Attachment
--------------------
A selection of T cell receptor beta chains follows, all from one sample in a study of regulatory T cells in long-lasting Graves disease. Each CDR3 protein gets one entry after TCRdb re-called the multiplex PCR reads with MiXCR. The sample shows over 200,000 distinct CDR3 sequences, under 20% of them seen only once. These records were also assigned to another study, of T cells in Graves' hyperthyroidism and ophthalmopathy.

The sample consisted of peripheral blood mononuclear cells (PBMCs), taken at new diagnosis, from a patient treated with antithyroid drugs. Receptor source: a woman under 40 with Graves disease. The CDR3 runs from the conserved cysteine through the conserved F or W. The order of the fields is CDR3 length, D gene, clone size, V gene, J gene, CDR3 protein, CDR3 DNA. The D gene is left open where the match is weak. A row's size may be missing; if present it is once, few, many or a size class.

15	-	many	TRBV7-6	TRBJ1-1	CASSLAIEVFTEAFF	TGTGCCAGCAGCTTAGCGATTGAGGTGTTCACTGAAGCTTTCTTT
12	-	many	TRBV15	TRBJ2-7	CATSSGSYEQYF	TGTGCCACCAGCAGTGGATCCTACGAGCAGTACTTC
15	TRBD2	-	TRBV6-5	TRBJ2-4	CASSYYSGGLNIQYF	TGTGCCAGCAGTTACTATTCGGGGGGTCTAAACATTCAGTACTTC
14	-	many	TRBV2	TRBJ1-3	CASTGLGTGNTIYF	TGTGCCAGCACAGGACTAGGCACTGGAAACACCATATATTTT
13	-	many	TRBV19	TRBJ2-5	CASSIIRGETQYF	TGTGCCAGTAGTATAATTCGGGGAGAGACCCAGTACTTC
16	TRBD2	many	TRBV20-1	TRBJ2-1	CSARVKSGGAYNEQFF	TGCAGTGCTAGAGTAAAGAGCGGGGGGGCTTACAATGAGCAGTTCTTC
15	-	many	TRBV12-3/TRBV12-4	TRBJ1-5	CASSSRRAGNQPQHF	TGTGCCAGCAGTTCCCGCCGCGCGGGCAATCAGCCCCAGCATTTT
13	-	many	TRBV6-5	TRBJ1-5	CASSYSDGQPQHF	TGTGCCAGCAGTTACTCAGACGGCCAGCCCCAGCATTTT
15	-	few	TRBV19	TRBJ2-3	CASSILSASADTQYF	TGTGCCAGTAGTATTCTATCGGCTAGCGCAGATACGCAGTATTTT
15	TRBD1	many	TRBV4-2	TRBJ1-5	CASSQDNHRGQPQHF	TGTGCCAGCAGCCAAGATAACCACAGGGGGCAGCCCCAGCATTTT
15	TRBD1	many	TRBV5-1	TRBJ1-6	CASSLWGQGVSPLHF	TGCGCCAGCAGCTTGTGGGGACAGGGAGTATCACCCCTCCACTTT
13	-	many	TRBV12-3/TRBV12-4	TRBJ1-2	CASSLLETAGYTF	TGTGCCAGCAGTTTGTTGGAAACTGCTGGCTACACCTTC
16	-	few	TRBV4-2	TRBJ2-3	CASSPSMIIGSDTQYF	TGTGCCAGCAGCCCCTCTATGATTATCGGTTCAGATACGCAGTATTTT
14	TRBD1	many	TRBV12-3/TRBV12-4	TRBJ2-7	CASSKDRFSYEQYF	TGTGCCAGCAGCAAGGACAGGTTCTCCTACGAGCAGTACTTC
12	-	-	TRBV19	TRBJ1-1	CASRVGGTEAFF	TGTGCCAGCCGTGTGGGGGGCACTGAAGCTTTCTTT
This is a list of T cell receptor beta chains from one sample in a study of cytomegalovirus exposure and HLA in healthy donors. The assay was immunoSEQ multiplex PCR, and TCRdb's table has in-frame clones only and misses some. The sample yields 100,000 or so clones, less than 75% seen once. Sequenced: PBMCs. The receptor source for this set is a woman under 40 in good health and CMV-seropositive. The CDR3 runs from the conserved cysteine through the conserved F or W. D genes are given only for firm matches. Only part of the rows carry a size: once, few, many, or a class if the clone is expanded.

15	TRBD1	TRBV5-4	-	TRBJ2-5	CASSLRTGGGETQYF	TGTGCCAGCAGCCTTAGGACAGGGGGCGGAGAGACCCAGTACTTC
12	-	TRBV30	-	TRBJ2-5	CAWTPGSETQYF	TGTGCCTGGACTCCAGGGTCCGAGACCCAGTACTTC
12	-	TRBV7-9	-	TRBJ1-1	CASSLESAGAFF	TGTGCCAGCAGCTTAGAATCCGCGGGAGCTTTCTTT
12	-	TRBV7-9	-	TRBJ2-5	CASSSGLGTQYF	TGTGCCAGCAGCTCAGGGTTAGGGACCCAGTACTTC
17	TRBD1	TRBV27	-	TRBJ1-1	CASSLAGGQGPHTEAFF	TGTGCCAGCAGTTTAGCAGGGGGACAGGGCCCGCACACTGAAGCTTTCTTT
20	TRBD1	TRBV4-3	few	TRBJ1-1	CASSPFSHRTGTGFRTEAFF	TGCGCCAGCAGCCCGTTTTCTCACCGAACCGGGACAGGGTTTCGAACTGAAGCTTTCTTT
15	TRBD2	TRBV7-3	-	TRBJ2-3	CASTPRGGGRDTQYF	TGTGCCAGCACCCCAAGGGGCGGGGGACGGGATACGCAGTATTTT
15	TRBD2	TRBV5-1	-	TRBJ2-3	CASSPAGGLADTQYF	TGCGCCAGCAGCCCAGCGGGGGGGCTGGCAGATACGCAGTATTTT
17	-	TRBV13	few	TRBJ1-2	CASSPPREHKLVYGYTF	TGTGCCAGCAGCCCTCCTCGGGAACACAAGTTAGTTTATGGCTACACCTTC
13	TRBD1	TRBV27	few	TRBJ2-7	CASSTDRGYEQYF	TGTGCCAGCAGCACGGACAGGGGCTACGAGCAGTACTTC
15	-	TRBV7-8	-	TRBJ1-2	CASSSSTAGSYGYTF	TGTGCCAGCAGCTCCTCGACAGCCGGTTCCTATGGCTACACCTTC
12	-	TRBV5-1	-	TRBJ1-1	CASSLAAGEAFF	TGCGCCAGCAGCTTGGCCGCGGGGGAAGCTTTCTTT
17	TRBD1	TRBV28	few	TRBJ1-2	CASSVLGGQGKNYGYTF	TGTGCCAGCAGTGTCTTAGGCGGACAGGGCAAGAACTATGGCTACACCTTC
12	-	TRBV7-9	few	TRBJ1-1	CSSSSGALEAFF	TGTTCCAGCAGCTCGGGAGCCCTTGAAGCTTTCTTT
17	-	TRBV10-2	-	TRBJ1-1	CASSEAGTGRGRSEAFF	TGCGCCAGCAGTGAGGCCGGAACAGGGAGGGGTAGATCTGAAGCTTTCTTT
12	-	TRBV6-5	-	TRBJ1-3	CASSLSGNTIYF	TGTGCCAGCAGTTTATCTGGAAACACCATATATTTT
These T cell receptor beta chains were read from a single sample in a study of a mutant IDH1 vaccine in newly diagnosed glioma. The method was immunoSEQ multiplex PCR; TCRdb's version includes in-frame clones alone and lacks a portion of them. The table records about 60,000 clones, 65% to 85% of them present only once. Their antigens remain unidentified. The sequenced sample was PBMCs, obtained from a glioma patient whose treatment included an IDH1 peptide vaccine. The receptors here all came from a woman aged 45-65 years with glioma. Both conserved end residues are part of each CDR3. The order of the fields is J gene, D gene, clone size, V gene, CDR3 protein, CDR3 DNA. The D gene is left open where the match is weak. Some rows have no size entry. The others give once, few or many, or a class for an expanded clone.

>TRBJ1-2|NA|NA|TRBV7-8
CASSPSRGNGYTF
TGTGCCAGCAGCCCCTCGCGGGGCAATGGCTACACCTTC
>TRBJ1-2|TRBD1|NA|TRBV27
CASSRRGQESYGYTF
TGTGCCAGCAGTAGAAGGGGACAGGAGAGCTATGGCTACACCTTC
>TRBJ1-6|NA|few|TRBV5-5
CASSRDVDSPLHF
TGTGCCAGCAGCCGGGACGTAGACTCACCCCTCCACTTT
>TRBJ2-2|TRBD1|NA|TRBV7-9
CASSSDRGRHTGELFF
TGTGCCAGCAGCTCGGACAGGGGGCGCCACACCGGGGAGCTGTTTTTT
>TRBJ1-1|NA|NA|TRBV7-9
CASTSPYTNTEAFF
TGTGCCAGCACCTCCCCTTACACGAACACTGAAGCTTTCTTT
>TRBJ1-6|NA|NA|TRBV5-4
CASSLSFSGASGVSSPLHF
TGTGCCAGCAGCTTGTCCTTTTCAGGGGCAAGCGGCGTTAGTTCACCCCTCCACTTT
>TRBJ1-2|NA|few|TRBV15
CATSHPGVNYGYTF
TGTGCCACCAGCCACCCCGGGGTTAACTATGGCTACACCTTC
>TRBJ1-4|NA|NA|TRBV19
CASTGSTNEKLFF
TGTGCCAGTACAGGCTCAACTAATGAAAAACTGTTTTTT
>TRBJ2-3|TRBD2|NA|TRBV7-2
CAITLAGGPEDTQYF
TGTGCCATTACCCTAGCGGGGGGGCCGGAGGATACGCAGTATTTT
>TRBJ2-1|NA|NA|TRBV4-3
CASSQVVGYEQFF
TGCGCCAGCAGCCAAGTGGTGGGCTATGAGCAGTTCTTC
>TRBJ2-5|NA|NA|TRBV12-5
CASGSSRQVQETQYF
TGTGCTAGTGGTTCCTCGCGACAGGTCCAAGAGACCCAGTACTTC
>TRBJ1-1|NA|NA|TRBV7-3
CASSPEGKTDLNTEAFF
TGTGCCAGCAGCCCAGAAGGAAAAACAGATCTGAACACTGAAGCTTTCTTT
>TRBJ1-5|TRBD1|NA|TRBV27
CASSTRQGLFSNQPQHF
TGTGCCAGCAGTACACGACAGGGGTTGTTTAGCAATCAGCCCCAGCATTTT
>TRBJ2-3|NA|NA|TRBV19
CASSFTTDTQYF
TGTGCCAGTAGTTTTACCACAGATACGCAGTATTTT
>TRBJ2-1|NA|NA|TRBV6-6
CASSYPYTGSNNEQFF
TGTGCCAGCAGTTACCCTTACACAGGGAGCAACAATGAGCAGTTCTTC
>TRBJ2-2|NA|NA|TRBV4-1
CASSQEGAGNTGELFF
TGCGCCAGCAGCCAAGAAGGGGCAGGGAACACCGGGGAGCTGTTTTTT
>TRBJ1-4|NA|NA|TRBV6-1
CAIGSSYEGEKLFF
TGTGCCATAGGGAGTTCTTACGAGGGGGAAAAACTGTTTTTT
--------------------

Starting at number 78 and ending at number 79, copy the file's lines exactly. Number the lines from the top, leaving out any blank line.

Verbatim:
>TRBJ2-1|NA|NA|TRBV6-6
CASSYPYTGSNNEQFF